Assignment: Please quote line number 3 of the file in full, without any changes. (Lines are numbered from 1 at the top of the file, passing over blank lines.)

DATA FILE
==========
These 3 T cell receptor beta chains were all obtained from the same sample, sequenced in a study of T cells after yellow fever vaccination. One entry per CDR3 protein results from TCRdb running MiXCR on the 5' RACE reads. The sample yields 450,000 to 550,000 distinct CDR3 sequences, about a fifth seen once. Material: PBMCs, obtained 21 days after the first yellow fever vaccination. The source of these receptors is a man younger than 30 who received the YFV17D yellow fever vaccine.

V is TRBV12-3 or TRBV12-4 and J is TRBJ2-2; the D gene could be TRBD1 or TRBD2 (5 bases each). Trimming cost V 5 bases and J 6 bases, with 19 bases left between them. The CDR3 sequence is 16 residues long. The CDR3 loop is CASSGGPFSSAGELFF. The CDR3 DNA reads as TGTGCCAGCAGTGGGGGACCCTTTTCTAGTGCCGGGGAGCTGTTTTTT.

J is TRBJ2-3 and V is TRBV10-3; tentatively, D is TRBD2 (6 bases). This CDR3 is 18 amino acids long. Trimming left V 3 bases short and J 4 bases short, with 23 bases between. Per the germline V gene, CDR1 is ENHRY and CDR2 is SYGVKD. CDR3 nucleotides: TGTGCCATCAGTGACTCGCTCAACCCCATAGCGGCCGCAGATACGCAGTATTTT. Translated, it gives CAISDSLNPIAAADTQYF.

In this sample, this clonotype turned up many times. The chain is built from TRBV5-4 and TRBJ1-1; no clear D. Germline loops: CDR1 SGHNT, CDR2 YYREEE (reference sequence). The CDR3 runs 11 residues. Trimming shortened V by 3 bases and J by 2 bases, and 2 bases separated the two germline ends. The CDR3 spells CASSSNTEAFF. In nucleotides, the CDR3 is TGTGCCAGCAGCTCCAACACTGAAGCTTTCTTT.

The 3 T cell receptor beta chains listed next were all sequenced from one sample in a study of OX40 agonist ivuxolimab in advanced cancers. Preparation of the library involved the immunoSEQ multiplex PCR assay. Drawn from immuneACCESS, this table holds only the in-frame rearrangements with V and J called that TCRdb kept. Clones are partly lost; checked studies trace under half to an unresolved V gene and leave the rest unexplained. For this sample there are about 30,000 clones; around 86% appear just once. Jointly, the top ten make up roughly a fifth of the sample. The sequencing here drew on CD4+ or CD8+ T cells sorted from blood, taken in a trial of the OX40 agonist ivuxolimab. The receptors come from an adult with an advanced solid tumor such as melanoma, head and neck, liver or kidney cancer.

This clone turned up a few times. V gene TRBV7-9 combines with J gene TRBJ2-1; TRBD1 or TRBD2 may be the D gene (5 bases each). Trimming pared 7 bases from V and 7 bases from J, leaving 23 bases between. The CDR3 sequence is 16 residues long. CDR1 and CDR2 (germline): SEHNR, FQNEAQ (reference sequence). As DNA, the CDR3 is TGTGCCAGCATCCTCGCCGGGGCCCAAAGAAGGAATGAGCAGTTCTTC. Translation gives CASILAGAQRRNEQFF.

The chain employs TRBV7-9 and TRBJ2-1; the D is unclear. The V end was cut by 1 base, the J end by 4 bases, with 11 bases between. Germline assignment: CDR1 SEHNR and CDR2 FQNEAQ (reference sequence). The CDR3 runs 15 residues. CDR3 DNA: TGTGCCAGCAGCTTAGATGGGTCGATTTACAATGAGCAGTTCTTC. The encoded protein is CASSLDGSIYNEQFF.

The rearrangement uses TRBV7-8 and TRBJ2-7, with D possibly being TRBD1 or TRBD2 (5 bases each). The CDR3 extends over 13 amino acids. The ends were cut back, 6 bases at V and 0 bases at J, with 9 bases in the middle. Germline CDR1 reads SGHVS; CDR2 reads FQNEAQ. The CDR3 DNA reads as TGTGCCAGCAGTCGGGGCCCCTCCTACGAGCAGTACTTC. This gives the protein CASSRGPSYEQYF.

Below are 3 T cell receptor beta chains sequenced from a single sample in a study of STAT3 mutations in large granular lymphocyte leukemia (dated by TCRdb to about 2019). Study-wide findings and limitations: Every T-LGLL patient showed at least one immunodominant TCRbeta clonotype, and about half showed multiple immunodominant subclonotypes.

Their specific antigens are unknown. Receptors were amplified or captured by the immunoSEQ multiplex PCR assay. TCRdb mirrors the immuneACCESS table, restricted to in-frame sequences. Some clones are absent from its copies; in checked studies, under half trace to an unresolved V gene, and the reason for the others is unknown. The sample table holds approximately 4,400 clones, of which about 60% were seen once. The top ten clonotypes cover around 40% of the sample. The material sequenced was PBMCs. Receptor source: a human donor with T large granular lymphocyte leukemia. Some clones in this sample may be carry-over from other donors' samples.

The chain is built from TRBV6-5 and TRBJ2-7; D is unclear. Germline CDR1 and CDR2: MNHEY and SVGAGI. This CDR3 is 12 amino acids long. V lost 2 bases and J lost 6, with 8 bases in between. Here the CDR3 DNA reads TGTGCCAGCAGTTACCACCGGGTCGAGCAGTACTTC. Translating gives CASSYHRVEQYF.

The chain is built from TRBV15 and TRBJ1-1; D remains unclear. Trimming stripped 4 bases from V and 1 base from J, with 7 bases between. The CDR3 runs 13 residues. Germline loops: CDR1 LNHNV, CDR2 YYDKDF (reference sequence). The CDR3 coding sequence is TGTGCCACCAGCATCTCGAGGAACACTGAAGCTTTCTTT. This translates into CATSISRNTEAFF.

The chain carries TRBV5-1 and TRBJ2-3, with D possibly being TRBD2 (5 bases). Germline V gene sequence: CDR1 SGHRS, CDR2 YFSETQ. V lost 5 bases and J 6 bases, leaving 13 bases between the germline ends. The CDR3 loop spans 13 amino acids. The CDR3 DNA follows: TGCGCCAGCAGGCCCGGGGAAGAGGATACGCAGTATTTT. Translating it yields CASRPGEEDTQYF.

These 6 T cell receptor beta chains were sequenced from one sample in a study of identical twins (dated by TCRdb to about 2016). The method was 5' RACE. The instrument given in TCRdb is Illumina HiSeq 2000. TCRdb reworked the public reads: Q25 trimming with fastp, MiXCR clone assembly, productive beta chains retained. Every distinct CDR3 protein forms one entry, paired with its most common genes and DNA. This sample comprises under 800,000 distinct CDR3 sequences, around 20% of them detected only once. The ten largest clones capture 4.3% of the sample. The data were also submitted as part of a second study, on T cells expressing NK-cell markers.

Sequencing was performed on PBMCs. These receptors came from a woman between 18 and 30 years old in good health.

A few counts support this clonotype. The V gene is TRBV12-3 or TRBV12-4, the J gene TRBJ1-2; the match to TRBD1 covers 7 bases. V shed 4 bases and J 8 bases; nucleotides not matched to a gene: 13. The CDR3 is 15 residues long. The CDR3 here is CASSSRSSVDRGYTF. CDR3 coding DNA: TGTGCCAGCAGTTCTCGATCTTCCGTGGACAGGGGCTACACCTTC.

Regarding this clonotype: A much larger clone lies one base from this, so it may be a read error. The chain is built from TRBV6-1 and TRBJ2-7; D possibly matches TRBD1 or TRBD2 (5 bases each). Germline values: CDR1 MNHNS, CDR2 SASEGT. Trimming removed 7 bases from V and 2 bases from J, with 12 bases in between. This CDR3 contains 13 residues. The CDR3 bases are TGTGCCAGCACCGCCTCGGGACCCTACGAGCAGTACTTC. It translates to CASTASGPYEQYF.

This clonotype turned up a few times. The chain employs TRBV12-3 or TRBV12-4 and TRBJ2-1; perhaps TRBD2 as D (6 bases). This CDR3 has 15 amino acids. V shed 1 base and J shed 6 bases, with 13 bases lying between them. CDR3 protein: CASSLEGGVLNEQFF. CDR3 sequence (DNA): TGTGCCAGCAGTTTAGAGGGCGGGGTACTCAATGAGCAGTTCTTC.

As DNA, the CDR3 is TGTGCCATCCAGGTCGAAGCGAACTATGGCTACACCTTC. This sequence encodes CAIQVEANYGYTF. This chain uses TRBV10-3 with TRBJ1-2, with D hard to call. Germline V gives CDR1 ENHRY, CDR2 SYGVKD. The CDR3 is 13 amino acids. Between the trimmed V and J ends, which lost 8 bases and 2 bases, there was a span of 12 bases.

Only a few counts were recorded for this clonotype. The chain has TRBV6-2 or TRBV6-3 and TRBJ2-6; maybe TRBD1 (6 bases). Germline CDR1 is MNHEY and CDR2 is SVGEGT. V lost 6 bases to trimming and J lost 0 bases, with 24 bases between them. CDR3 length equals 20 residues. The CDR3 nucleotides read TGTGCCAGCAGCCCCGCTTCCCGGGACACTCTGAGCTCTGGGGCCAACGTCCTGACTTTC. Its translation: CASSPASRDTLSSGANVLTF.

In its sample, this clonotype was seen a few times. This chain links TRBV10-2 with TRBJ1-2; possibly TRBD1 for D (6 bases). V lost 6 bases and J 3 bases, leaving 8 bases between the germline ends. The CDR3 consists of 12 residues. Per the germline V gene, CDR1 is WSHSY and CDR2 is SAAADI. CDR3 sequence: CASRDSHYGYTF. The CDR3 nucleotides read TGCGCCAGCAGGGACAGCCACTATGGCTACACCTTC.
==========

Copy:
J is TRBJ2-3 and V is TRBV10-3; tentatively, D is TRBD2 (6 bases). This CDR3 is 18 amino acids long. Trimming left V 3 bases short and J 4 bases short, with 23 bases between. Per the germline V gene, CDR1 is ENHRY and CDR2 is SYGVKD. CDR3 nucleotides: TGTGCCATCAGTGACTCGCTCAACCCCATAGCGGCCGCAGATACGCAGTATTTT. Translated, it gives CAISDSLNPIAAADTQYF.